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Live It Up

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  1. Live It Up


    Molly Stevens's Braised Scallions. Sometimes it takes a blog post to prompt me to make a recipe I've had access to for years. I made the braise and then turned the scallions into a dressing for pasta--I thought the shape would mimic the shape of linguine or fettucine well, and it did. I don't remember exactly what I did, but I think I added some other alliums (garlic, leek maybe). It was very good. Just don't be fooled by the person in the comment section who says that the scallion roots are good! The bunches I bought when I made this had beautiful juicy looking roots, so having read that I was pretty excited to try them. I carefully saved and washed them, and prepared them separately (roasted). They were terrible! I am pretty sure I spit out the one I tasted.
  2. I just went to the bob's red mill site to see if I could figure out which recipe you used that you didn't like. Was it this one? Seems like soaking your cornmeal in your dairy would work, but there are a couple of other recipes on the bob's red mill site ( here and here) that involve soaking the cornmeal in boiling water which would probably speed up the process. The only cornmeal pancakes I ever make are a recipe I got from my mom. I will have to check it out when I get home, but I think it might be from the NY times. Anyway, the recipe involves cooking the cornmeal like polenta in water first, then cooling that mixture down and adding your egg yolks and other ingredients. Beat egg whites and fold in. They are very good and they don't have any gritty texture.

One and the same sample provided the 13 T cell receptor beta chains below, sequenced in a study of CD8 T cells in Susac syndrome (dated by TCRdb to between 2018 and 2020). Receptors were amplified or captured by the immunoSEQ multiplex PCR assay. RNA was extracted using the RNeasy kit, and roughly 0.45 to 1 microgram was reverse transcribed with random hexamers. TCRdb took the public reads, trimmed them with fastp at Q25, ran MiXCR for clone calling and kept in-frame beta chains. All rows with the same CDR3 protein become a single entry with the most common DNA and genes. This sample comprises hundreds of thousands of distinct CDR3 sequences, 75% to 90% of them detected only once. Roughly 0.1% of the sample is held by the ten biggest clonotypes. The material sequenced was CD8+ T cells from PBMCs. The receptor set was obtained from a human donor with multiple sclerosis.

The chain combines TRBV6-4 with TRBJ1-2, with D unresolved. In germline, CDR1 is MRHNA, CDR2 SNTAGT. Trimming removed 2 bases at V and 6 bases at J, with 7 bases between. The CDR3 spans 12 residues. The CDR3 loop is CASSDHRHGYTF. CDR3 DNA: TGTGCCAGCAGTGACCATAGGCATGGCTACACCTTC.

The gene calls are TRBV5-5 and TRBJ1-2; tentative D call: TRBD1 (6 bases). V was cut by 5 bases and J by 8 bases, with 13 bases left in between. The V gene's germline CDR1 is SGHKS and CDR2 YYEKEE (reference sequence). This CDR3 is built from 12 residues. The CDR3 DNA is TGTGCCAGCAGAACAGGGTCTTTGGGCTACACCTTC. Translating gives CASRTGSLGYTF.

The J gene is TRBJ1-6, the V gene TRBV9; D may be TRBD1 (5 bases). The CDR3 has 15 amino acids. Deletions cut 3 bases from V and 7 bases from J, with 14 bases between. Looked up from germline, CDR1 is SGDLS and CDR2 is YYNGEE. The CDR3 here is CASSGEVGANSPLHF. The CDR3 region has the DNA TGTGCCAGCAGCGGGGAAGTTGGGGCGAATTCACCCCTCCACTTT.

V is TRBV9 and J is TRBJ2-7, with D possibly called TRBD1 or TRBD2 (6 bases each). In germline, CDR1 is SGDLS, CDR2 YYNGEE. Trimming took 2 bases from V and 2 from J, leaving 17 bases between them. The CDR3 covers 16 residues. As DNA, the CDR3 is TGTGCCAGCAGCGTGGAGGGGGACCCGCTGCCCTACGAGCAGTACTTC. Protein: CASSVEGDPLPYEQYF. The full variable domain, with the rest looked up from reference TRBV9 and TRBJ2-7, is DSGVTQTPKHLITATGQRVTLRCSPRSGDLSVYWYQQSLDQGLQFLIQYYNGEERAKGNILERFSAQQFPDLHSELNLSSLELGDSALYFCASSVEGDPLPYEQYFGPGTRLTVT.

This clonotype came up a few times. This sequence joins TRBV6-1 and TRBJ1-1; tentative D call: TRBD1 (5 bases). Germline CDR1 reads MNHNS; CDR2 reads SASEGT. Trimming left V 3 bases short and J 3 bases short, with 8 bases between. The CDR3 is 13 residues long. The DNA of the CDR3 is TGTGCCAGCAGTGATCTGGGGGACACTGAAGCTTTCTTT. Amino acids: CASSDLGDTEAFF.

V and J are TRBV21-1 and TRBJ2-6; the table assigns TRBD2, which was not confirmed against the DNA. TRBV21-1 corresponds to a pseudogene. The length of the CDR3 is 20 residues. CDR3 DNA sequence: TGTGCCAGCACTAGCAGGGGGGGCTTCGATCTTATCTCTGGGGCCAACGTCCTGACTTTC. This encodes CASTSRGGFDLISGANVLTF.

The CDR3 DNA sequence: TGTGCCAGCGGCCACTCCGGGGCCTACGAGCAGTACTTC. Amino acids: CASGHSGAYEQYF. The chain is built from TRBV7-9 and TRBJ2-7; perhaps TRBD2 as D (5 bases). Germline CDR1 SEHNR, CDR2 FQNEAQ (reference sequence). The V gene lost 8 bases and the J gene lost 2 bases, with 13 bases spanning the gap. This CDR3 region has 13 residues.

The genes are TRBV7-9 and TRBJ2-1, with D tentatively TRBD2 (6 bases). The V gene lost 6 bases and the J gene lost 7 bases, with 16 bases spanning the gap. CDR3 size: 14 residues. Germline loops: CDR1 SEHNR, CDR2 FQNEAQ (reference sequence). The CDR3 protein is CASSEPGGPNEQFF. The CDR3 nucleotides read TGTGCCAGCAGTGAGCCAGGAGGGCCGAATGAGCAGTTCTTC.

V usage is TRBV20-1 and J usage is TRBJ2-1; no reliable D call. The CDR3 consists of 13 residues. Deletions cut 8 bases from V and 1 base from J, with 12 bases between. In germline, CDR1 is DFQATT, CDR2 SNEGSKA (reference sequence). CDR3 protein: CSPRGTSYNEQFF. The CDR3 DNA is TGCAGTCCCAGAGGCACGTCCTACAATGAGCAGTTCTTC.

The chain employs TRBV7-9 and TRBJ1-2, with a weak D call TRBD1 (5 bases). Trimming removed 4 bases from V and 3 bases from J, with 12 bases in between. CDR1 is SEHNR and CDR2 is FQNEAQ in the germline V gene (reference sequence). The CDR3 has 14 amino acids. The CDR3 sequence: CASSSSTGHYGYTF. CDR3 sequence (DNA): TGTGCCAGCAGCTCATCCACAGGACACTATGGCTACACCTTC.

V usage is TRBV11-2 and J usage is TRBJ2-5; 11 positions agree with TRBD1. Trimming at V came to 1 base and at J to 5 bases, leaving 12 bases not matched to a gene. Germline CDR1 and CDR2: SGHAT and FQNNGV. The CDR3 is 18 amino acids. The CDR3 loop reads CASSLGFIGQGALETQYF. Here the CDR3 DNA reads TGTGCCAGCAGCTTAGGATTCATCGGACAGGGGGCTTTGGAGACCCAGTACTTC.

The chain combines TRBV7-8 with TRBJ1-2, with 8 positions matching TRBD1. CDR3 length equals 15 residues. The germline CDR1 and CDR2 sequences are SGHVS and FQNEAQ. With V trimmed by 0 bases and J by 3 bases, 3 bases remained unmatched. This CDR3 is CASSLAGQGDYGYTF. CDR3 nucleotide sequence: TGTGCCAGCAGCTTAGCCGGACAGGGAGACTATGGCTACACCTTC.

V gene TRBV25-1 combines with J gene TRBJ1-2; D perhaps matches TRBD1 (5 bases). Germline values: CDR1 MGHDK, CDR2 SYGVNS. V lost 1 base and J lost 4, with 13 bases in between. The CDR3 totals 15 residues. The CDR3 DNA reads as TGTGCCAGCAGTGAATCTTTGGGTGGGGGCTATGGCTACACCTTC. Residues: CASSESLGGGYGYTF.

3. Mine is a Last word. The whole equal parts thing makes it pretty impossible to screw up, and it's a house favorite, so I always have the ingredients in the house. I've also noticed it's not particularly sensitive to substituting different gins. edited for spelling
  4. OMG, thank you so much Pam!I am totally going to KosherFest. I can't believe that the timing is so perfect. This is why eGullet is the best!
  5. Thank you so much for the responses so far. Chris Amirault--yes, huy fong sriracha and sambal are kosher, but they are not all-natural (MSG). I have also found 3 all-natural srirachas, but they are not kosher. I feel like I have tried every search on the internet possible. Yesterday I went to 4 different Asian markets with no luck. Pam R--I do need industrial packaging, but at this point I will take anything I can get. Probably most companies can be convinced to do some larger scale packaging if we order enough. So, any information you have would be greatly appreciated. Thanks again! --Jessica